"Seeing Double" | MidCurrent
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Old 04-14-2014, 03:38 PM
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Default Re: Indicator Fly Heresy!

In the small streams I like to fish my go to rig is a size 18-20 bead head under a size 16 klink. When I say small stream I'm talking tiny. Drop pools and very few if any runs. Most of the time I don't need anything more than the leader out the end of my 7'9" TFO Finesse.

I'm targeting brookies and a good fish is 12" but in that scenario I've almost always had the bigger fish go after the klink. The little ones take the size 18-20 with abandon, but only the nicer fish usually come up and take the klink. If you've fished a klink you know that a size 16 is usually about the same size as a size 12 standard dry.

The big boys prefer the bigger dry.
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Old 04-14-2014, 05:11 PM
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Default Re: Indicator Fly Heresy!

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Originally Posted by hokiehunter07 View Post
...small streams...Drop pools and very few if any runs...only the nicer fish usually come up and take the [#16] klink.
Interesting, Hokie, and kinda the reverse of what I'm reacting to. Ever just use the Klink so that a pool isn't roiled up by the little guys? That's similar to my thinking but in reverse.


Silver says,

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Originally Posted by silver creek View Post
I do not put on a dry fly for an indicator when I am nymphing....a dry fly limits the depth that can be fished, AND most importantly, cannot easily be moved along the leader to adjust for water depth and speed. If fly fishers are telling you to use a dry fly as an indicator for a primary nymphing system, they are mistaken.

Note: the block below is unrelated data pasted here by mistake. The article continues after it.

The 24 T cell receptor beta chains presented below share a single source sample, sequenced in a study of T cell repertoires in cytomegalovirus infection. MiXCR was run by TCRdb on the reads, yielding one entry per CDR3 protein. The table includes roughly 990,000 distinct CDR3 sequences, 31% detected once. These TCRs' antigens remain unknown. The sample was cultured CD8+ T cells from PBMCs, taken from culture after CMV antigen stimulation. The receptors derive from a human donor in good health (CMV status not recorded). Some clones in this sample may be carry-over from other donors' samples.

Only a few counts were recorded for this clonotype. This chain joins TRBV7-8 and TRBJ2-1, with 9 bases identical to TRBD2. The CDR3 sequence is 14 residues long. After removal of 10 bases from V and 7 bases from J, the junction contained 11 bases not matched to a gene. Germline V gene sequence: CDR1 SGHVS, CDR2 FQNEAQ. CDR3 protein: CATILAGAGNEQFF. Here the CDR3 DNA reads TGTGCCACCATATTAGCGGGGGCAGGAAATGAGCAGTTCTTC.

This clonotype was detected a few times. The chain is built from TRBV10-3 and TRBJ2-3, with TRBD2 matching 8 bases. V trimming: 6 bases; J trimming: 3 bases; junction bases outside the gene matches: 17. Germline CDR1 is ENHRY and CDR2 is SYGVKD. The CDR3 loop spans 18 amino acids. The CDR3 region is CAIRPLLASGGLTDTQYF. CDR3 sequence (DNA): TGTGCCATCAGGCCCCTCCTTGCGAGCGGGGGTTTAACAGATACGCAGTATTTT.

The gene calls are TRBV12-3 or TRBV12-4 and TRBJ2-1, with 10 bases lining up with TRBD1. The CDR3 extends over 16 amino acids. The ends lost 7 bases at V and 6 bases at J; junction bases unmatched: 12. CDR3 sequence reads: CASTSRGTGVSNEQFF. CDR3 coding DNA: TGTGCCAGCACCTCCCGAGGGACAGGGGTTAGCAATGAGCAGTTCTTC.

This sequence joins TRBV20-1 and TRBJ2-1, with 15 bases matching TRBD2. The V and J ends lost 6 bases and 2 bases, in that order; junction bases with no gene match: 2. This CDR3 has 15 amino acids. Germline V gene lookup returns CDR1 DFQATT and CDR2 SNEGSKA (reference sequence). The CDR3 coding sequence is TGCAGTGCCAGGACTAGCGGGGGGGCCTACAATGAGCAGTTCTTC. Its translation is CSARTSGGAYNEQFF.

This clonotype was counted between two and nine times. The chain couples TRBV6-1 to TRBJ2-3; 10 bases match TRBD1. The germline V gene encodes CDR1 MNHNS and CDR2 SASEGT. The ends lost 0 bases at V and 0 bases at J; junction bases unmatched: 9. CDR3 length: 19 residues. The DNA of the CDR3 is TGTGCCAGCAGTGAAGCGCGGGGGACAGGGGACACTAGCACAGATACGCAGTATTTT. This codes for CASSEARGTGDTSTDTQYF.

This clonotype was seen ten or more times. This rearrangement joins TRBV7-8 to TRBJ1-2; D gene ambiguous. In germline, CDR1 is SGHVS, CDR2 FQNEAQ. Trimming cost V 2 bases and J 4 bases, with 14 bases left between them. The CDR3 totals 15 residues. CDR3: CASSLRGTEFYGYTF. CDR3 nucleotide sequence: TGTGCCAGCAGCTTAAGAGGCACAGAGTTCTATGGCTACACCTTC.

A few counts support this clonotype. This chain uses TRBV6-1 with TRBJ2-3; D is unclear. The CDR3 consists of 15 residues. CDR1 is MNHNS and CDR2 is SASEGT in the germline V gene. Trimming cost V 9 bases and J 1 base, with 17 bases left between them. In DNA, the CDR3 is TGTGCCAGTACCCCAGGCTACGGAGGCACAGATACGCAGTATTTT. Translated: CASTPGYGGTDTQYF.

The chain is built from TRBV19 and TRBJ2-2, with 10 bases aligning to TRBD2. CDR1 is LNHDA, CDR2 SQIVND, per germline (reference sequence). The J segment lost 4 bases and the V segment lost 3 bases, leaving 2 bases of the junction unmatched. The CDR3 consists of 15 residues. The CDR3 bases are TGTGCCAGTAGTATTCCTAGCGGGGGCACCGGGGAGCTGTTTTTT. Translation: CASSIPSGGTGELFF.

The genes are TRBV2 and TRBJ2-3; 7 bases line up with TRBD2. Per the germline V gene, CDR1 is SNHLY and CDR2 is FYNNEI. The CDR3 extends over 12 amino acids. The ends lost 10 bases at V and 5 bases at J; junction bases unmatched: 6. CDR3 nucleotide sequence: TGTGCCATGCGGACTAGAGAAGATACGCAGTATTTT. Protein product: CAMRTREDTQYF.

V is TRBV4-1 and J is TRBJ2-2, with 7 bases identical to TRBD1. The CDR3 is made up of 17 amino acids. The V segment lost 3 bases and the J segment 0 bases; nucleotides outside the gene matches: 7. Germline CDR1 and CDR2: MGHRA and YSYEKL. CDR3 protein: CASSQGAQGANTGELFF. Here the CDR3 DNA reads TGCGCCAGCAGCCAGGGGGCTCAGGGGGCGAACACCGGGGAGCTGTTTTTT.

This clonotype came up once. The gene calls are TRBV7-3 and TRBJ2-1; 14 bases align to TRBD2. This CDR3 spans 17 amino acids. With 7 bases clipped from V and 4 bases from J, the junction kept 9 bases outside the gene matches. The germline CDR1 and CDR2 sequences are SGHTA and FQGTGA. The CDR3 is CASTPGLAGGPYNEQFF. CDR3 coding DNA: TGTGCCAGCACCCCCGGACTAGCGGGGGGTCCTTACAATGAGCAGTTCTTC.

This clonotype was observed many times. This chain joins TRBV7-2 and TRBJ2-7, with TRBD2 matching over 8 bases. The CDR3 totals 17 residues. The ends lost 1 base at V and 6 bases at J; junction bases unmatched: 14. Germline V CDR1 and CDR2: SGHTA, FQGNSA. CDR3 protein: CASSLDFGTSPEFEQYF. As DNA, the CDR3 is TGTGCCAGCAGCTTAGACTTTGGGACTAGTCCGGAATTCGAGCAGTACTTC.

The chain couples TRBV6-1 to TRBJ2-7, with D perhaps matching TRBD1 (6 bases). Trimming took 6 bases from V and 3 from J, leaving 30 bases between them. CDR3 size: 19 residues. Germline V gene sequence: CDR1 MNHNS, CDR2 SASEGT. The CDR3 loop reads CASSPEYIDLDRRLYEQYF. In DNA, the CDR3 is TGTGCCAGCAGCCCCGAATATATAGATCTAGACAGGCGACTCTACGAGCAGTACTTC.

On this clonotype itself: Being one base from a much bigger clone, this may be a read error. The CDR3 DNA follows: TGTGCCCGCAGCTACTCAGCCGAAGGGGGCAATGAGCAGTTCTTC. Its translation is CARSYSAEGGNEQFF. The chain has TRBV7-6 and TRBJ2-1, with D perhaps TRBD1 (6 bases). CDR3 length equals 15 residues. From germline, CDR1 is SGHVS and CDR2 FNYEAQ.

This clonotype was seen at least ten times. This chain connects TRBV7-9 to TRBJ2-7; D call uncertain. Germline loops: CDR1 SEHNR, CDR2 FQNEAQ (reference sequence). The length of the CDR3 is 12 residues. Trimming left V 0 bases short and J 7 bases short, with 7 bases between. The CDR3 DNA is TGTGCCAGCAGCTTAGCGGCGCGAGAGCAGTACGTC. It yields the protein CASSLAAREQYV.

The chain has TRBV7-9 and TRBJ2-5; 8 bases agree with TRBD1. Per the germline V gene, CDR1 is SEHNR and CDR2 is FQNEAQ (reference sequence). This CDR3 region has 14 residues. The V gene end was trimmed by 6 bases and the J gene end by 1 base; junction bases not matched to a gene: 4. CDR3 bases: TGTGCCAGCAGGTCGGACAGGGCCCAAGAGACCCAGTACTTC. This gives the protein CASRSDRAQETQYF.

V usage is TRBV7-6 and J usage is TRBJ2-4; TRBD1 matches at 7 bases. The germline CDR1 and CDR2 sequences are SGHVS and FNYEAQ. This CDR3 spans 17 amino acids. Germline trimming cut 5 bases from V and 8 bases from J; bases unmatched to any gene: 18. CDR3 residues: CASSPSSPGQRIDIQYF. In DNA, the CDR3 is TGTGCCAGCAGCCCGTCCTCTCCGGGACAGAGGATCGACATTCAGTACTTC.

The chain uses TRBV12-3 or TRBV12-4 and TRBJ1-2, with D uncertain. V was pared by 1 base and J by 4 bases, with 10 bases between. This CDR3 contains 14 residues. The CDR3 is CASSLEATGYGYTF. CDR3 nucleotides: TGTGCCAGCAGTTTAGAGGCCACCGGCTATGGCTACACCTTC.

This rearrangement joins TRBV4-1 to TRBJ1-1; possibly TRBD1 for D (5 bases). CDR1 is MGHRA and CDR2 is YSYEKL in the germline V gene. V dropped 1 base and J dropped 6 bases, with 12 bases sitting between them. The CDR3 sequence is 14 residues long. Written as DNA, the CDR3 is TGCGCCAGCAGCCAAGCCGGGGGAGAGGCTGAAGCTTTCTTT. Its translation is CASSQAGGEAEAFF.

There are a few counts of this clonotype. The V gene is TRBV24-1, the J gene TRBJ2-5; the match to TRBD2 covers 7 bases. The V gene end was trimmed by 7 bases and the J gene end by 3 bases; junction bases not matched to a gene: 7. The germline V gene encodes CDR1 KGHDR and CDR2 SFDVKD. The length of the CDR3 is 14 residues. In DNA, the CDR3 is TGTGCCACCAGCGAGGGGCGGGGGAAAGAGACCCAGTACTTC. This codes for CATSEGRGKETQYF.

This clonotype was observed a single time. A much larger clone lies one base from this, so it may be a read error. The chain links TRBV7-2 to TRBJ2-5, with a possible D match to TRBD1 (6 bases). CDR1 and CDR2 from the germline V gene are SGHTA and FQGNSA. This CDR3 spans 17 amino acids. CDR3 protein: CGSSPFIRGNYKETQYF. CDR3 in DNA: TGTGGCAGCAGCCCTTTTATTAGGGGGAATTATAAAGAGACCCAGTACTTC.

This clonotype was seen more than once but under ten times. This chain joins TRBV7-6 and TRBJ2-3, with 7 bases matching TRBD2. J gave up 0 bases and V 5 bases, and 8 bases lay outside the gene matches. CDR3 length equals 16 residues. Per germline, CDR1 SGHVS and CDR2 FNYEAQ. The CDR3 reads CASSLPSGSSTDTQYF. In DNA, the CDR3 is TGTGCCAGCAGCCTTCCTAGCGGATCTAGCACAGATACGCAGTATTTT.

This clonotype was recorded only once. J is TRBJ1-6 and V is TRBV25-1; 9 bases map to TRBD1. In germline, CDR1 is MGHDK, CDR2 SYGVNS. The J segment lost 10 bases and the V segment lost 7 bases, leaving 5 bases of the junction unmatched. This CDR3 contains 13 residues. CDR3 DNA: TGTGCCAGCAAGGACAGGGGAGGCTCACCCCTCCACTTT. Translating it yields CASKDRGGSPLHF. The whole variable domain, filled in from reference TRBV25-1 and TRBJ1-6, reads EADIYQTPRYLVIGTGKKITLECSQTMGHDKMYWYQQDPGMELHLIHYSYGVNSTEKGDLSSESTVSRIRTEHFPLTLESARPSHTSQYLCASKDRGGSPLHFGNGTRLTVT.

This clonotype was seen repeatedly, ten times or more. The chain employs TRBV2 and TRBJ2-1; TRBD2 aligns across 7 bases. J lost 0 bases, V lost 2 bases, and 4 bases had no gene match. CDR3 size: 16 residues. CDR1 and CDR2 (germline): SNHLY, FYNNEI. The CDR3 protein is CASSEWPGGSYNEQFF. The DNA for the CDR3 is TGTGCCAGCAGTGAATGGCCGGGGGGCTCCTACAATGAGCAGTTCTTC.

I don't know of anybody telling any of us what to do, but yes I hear guys frequently claiming that a large dry (often mentioned is something like a foam hopper or big foam caddis or squala) is better than a hookless indicator if it will support the weight, "because fish will sometimes hit the indicator." It's easy to nod at such an idea when you hear it but that hook seems to be more of a nuisance to me most of the time.

You may disagree but by my experience, "dry-dropper" can work well WHEN a stretch is shallow enough that fish are looking toward the surface. When they're down low in some feeding lane, stuff passing way up overhead only a foot and a half below the surface or less seems to get ignored. I don't remember saying anything disparaging about dry-dropper setups (not on purpose anyway) because I love them. I wish I could get away with never having to mess with shot and tungsten and such.

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Originally Posted by silver creek View Post
...caddis and where the tricos can be a maddening hatch to fish, one can use the double dry system of a caddis with a following trico spinner.[/url]
It has been MANY years since I've used a double-dry of any kind! So many that I guess I never think of it any more. Long ago I occasionally tried an elk hair caddis and mosquito or Adams on the same leader, in some high lake or other. Not sure I ever tried it in current, and not sure it ever worked well enough for me to make the bother worthwhile...probably the reason I forgot about it. Tnx Silver, for that reminder.